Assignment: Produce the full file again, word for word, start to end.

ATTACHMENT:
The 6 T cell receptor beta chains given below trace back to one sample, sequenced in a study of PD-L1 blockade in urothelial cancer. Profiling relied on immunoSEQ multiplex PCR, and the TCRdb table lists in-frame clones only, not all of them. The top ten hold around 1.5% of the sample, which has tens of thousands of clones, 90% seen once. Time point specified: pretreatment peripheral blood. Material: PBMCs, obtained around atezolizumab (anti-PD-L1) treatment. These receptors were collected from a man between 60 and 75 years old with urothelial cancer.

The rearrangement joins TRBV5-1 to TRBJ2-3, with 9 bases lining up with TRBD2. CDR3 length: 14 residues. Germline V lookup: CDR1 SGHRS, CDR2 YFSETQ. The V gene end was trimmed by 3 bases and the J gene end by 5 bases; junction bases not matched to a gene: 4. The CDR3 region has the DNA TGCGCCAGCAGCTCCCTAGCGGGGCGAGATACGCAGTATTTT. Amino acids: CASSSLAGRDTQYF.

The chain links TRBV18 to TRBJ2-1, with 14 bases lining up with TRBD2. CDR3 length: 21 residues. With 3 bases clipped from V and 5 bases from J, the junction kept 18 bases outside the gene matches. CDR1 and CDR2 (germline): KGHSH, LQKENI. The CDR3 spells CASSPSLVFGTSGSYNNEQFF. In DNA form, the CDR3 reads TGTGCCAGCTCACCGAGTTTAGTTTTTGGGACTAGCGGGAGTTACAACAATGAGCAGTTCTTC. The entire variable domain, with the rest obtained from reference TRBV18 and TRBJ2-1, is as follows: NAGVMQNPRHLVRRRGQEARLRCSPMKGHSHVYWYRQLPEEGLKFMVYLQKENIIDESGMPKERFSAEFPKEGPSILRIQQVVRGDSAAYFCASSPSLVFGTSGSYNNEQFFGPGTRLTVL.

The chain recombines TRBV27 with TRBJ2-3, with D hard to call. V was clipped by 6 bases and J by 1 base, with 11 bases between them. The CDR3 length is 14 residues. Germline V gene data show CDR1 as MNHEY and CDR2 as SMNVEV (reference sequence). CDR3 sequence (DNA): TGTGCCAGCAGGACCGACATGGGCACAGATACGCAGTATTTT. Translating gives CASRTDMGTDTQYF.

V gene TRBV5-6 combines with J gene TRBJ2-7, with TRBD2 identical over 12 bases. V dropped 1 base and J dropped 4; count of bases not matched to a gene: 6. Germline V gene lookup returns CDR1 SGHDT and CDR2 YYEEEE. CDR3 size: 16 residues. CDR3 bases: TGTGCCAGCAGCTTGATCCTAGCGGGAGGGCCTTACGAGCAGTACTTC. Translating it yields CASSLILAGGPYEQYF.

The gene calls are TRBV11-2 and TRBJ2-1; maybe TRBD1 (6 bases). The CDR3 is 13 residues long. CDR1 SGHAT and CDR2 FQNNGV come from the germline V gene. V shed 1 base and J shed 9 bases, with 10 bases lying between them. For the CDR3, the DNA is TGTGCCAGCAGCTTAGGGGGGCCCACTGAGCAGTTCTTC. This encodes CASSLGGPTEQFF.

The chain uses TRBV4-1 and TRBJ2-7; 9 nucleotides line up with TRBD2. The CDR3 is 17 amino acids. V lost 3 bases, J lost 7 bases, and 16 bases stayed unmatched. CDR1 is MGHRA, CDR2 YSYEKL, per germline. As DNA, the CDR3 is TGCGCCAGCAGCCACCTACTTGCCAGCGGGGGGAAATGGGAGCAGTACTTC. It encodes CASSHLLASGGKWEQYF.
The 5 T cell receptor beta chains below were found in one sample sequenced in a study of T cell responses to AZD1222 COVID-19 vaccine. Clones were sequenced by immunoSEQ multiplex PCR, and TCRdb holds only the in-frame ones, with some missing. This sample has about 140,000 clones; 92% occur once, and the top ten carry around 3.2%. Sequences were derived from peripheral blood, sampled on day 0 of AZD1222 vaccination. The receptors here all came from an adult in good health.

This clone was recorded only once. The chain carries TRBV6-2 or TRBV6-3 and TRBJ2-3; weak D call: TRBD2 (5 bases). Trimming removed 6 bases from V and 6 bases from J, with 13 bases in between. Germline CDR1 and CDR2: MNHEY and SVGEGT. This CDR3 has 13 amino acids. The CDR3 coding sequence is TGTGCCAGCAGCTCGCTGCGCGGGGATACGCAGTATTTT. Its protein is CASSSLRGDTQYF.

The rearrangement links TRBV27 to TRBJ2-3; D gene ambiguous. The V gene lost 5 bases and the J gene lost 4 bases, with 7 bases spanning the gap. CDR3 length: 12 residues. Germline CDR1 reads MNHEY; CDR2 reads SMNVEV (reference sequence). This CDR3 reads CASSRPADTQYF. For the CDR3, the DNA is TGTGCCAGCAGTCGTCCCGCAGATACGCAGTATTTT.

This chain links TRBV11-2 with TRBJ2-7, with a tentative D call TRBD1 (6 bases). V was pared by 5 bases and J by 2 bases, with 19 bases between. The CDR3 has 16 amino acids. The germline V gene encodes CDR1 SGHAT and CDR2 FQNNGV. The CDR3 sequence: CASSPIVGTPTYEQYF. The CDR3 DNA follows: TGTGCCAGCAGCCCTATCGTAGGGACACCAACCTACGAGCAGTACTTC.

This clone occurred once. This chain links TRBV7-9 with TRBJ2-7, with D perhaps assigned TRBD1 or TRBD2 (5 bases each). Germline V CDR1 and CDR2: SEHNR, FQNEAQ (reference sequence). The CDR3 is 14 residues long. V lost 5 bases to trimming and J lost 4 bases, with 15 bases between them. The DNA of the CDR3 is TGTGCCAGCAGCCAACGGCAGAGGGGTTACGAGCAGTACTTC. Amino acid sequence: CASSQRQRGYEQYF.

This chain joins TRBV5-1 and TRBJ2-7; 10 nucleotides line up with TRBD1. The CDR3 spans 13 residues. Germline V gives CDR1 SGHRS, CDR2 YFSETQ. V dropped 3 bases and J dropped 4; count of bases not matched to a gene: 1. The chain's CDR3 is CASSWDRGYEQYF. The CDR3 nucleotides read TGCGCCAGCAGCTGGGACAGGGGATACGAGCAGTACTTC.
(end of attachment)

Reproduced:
The 6 T cell receptor beta chains given below trace back to one sample, sequenced in a study of PD-L1 blockade in urothelial cancer. Profiling relied on immunoSEQ multiplex PCR, and the TCRdb table lists in-frame clones only, not all of them. The top ten hold around 1.5% of the sample, which has tens of thousands of clones, 90% seen once. Time point specified: pretreatment peripheral blood. Material: PBMCs, obtained around atezolizumab (anti-PD-L1) treatment. These receptors were collected from a man between 60 and 75 years old with urothelial cancer.

The rearrangement joins TRBV5-1 to TRBJ2-3, with 9 bases lining up with TRBD2. CDR3 length: 14 residues. Germline V lookup: CDR1 SGHRS, CDR2 YFSETQ. The V gene end was trimmed by 3 bases and the J gene end by 5 bases; junction bases not matched to a gene: 4. The CDR3 region has the DNA TGCGCCAGCAGCTCCCTAGCGGGGCGAGATACGCAGTATTTT. Amino acids: CASSSLAGRDTQYF.

The chain links TRBV18 to TRBJ2-1, with 14 bases lining up with TRBD2. CDR3 length: 21 residues. With 3 bases clipped from V and 5 bases from J, the junction kept 18 bases outside the gene matches. CDR1 and CDR2 (germline): KGHSH, LQKENI. The CDR3 spells CASSPSLVFGTSGSYNNEQFF. In DNA form, the CDR3 reads TGTGCCAGCTCACCGAGTTTAGTTTTTGGGACTAGCGGGAGTTACAACAATGAGCAGTTCTTC. The entire variable domain, with the rest obtained from reference TRBV18 and TRBJ2-1, is as follows: NAGVMQNPRHLVRRRGQEARLRCSPMKGHSHVYWYRQLPEEGLKFMVYLQKENIIDESGMPKERFSAEFPKEGPSILRIQQVVRGDSAAYFCASSPSLVFGTSGSYNNEQFFGPGTRLTVL.

The chain recombines TRBV27 with TRBJ2-3, with D hard to call. V was clipped by 6 bases and J by 1 base, with 11 bases between them. The CDR3 length is 14 residues. Germline V gene data show CDR1 as MNHEY and CDR2 as SMNVEV (reference sequence). CDR3 sequence (DNA): TGTGCCAGCAGGACCGACATGGGCACAGATACGCAGTATTTT. Translating gives CASRTDMGTDTQYF.

V gene TRBV5-6 combines with J gene TRBJ2-7, with TRBD2 identical over 12 bases. V dropped 1 base and J dropped 4; count of bases not matched to a gene: 6. Germline V gene lookup returns CDR1 SGHDT and CDR2 YYEEEE. CDR3 size: 16 residues. CDR3 bases: TGTGCCAGCAGCTTGATCCTAGCGGGAGGGCCTTACGAGCAGTACTTC. Translating it yields CASSLILAGGPYEQYF.

The gene calls are TRBV11-2 and TRBJ2-1; maybe TRBD1 (6 bases). The CDR3 is 13 residues long. CDR1 SGHAT and CDR2 FQNNGV come from the germline V gene. V shed 1 base and J shed 9 bases, with 10 bases lying between them. For the CDR3, the DNA is TGTGCCAGCAGCTTAGGGGGGCCCACTGAGCAGTTCTTC. This encodes CASSLGGPTEQFF.

The chain uses TRBV4-1 and TRBJ2-7; 9 nucleotides line up with TRBD2. The CDR3 is 17 amino acids. V lost 3 bases, J lost 7 bases, and 16 bases stayed unmatched. CDR1 is MGHRA, CDR2 YSYEKL, per germline. As DNA, the CDR3 is TGCGCCAGCAGCCACCTACTTGCCAGCGGGGGGAAATGGGAGCAGTACTTC. It encodes CASSHLLASGGKWEQYF.
The 5 T cell receptor beta chains below were found in one sample sequenced in a study of T cell responses to AZD1222 COVID-19 vaccine. Clones were sequenced by immunoSEQ multiplex PCR, and TCRdb holds only the in-frame ones, with some missing. This sample has about 140,000 clones; 92% occur once, and the top ten carry around 3.2%. Sequences were derived from peripheral blood, sampled on day 0 of AZD1222 vaccination. The receptors here all came from an adult in good health.

This clone was recorded only once. The chain carries TRBV6-2 or TRBV6-3 and TRBJ2-3; weak D call: TRBD2 (5 bases). Trimming removed 6 bases from V and 6 bases from J, with 13 bases in between. Germline CDR1 and CDR2: MNHEY and SVGEGT. This CDR3 has 13 amino acids. The CDR3 coding sequence is TGTGCCAGCAGCTCGCTGCGCGGGGATACGCAGTATTTT. Its protein is CASSSLRGDTQYF.

The rearrangement links TRBV27 to TRBJ2-3; D gene ambiguous. The V gene lost 5 bases and the J gene lost 4 bases, with 7 bases spanning the gap. CDR3 length: 12 residues. Germline CDR1 reads MNHEY; CDR2 reads SMNVEV (reference sequence). This CDR3 reads CASSRPADTQYF. For the CDR3, the DNA is TGTGCCAGCAGTCGTCCCGCAGATACGCAGTATTTT.

This chain links TRBV11-2 with TRBJ2-7, with a tentative D call TRBD1 (6 bases). V was pared by 5 bases and J by 2 bases, with 19 bases between. The CDR3 has 16 amino acids. The germline V gene encodes CDR1 SGHAT and CDR2 FQNNGV. The CDR3 sequence: CASSPIVGTPTYEQYF. The CDR3 DNA follows: TGTGCCAGCAGCCCTATCGTAGGGACACCAACCTACGAGCAGTACTTC.

This clone occurred once. This chain links TRBV7-9 with TRBJ2-7, with D perhaps assigned TRBD1 or TRBD2 (5 bases each). Germline V CDR1 and CDR2: SEHNR, FQNEAQ (reference sequence). The CDR3 is 14 residues long. V lost 5 bases to trimming and J lost 4 bases, with 15 bases between them. The DNA of the CDR3 is TGTGCCAGCAGCCAACGGCAGAGGGGTTACGAGCAGTACTTC. Amino acid sequence: CASSQRQRGYEQYF.

This chain joins TRBV5-1 and TRBJ2-7; 10 nucleotides line up with TRBD1. The CDR3 spans 13 residues. Germline V gives CDR1 SGHRS, CDR2 YFSETQ. V dropped 3 bases and J dropped 4; count of bases not matched to a gene: 1. The chain's CDR3 is CASSWDRGYEQYF. The CDR3 nucleotides read TGCGCCAGCAGCTGGGACAGGGGATACGAGCAGTACTTC.